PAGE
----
Many companies currently believe that Smart Manufacturing, or Industry 4.0 is the next logical next step of the automation movement. Industry 3.0 started in the late 80s and early 90s with the introduction of PLC and robotic technology. To introduce Smart Manufacturing, companies mistakenly expect to simply implement more automated systems of some kind. As a result, they’d reduce the number of employees, and thereby increase their profits.
But this far from what Smart Manufacturing and all the other related issues are about. The goal is to revolutionize, to find new ways to develop, produce and deliver physical products or services. And use the right combination of machines and humans to do so.
The introduction of Smart Manufacturing cannot, and will never be a classical project. It is a journey involving everybody in a company. It might even take 10 -20 years, as explained by Conrad Leiva VP Product Strategy and Alliances at iBASEt in a recent article.
The combination of machines and humans
To achieve true collaboration between machine and human workers, companies need to find the right balance. New technologies like robots/co-bots, AGV’s/AIV’s and others must collect, analyze and present data. Human talent, not yet developed, must also support these new technologies. Certain types of jobs, like the typical line worker, will certainly decline in number. But the demand for other positions will increase, including data analysts, developers, programmers and service/maintenance mechanics.
I wrote about how Industry 4.0 does not mean the wholesale loss of jobs in my previous post. This opinion is supported by many, including in acatec’s and Forschungsunion’s recommendations for implementing the strategic initiative INDUSTRIE 4.0.
- To collect all of the data created by a company’s processes, regardless whether it is from a physical machine, a digital twin, or a service.
- To transform this raw data into actionable information, accessible by humans and machines alike.
This actionable information will help humans and machines in making fast, targeted and value adding decisions. It may unlock access to new markets currently not served by simply discovering insights when analyzing this data. Therefore, the healthy coexistence of human and machines is of the utmost importance to the success of Smart Manufacturing.
Industry 4.0 is not a project in the classical sense
It is important to clearly understand that Smart Manufacturing is not a project in the classical sense. Instead, you must see Smart Manufacturing as a journey. This journey will ultimately transform the entire company, touching every single aspect. It will change how your company is organized, how people work with each other, how data flows and how processes interact.
When you set off on this journey, you must accept that you are going to fundamentally disrupt every aspect of your company. You need buy in from all of the stakeholders, from the top C-Level down to the shop floor. Only then will you be able to find and take advantage of ‘tribal knowledge’ and hidden champions, and get the support you need for this change to be successful.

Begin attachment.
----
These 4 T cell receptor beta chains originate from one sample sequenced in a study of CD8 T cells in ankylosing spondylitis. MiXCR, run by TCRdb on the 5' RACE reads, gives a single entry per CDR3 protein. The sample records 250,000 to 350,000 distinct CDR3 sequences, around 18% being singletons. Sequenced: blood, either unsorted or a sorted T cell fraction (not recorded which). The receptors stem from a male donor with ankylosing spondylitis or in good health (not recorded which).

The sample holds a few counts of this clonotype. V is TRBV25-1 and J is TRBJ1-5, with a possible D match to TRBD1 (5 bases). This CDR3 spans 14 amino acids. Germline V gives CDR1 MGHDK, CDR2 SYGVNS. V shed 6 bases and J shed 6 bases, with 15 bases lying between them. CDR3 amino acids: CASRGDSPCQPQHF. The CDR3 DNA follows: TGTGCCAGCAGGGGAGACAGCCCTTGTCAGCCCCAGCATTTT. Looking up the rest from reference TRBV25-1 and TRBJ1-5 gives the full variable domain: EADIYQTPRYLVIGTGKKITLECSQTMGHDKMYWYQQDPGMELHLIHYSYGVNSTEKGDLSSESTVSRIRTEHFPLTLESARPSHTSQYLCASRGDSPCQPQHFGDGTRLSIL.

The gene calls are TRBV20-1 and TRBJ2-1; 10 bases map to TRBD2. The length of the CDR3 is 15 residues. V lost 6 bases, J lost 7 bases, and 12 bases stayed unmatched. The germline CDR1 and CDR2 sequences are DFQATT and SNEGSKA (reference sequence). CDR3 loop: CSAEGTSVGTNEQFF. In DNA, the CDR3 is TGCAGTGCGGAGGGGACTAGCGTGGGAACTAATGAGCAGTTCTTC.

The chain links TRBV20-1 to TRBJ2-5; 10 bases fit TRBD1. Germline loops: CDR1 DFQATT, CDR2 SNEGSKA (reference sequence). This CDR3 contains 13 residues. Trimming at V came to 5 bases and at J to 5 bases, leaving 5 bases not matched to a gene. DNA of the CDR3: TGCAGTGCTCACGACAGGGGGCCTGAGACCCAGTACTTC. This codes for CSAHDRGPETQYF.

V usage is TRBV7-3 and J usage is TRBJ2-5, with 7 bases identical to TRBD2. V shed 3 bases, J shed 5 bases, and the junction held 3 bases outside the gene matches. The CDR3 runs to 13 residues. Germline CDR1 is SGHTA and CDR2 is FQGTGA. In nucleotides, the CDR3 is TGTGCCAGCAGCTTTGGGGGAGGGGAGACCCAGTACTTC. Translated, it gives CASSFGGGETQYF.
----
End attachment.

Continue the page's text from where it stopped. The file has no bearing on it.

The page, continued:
Don’t make the mistake of excluding anybody, or you will be in for a rough ride: You will need to spend unnecessary time trying to break resistance encountered in yet another department or group that you discover is touched by your changes. When you exclude people, they will not be invested in the success: They will call it ‘your solution’, and not be willing to help in any way when things get rough or need to be adjusted.
Constant collaboration is the key to success
After each step on your journey has been completed, everyone involved should discuss their progress and air any concerns. Only through collaboration will you be able to achieve true Smart Manufacturing. As your company progresses towards Industry 4.0, you will find hidden potential, improve processes and quality, improve or create new services for customers, and even unlock new markets. A Smart Enterprise is a company which has successfully reached this advanced level.
Understand your own data and processes first
When you have successfully gained the support of all stakeholders, you should first start with understanding your own company:
- How is the company organized?
- How does each operational silo work and interact with each other?
- What is the entire value chain?
- How do the silos interact with the value chain?
- What inputs and outputs are created along the value chain?
The next step is to analyze the technology you are using, like ERP, MES or MOM, QM, PLM or CRM solutions. What data is collected and required for these systems to operate, and how do they interact with each other? You want to create as complete a picture as possible of how you operate today, so you can find where the gaps are.
Design the Smart Manufacturing framework
Now, you can start to draft your ideal Smart Manufacturing framework: Break down your old structure, where typically isolated operational silos work mostly independently or with minimal static communication and transform it into an operational net or cloud. You should be able to establish a digital thread, both horizontally and vertically, connecting operational functions with each other, showing where they must or should communicate. This may reach outside the boundaries of your company to include suppliers, partners and/or customers. As a result of this breakdown and redesign, you will identify and close any gaps caused by broken or non-existing communication.
In part two of this post, I’ll look at how you can introduce the new technology successfully, and how you might even be able to keep using your existing systems.